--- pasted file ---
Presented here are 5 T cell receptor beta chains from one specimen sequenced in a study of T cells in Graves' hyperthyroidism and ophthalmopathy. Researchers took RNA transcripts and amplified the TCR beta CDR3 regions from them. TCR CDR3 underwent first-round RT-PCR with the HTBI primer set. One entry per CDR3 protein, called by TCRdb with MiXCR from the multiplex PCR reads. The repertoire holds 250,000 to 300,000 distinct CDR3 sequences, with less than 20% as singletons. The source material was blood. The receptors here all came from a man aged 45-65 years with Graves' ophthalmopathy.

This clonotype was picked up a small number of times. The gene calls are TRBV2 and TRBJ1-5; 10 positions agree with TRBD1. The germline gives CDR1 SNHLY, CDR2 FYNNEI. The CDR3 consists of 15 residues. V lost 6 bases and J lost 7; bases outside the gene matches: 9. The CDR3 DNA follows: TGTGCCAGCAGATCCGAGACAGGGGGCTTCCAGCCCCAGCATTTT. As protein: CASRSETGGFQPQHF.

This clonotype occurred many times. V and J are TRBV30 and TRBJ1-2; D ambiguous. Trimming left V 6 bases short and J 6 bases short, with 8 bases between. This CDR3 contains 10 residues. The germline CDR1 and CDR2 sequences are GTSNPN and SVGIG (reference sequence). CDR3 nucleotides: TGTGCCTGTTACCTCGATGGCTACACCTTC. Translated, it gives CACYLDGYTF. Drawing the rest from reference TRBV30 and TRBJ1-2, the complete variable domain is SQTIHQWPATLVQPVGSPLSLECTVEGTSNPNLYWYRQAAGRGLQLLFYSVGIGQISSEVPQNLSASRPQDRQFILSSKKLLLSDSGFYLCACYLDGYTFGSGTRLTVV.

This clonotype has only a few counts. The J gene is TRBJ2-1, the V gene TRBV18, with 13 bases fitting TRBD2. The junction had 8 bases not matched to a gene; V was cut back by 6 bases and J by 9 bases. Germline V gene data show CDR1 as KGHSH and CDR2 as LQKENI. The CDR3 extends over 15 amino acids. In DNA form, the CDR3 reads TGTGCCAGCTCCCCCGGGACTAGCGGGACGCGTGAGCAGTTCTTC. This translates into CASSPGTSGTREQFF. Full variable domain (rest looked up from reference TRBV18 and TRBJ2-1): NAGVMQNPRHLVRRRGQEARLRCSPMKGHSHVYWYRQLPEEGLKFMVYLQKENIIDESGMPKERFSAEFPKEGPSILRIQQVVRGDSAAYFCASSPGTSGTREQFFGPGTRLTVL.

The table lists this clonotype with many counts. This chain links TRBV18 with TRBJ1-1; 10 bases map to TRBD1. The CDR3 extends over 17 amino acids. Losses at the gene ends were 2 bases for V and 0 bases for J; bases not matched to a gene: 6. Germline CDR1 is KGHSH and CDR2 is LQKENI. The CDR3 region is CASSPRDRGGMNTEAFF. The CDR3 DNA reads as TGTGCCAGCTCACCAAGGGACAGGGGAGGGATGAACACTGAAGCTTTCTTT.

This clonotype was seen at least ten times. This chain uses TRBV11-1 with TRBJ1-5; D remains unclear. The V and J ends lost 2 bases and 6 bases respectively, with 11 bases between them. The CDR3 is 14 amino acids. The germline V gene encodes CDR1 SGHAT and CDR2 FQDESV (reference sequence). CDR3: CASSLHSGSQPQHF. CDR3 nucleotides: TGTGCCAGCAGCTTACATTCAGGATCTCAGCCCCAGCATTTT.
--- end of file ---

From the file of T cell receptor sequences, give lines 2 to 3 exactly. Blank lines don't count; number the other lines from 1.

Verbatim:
This clonotype was picked up a small number of times. The gene calls are TRBV2 and TRBJ1-5; 10 positions agree with TRBD1. The germline gives CDR1 SNHLY, CDR2 FYNNEI. The CDR3 consists of 15 residues. V lost 6 bases and J lost 7; bases outside the gene matches: 9. The CDR3 DNA follows: TGTGCCAGCAGATCCGAGACAGGGGGCTTCCAGCCCCAGCATTTT. As protein: CASRSETGGFQPQHF.

This clonotype occurred many times. V and J are TRBV30 and TRBJ1-2; D ambiguous. Trimming left V 6 bases short and J 6 bases short, with 8 bases between. This CDR3 contains 10 residues. The germline CDR1 and CDR2 sequences are GTSNPN and SVGIG (reference sequence). CDR3 nucleotides: TGTGCCTGTTACCTCGATGGCTACACCTTC. Translated, it gives CACYLDGYTF. Drawing the rest from reference TRBV30 and TRBJ1-2, the complete variable domain is SQTIHQWPATLVQPVGSPLSLECTVEGTSNPNLYWYRQAAGRGLQLLFYSVGIGQISSEVPQNLSASRPQDRQFILSSKKLLLSDSGFYLCACYLDGYTFGSGTRLTVV.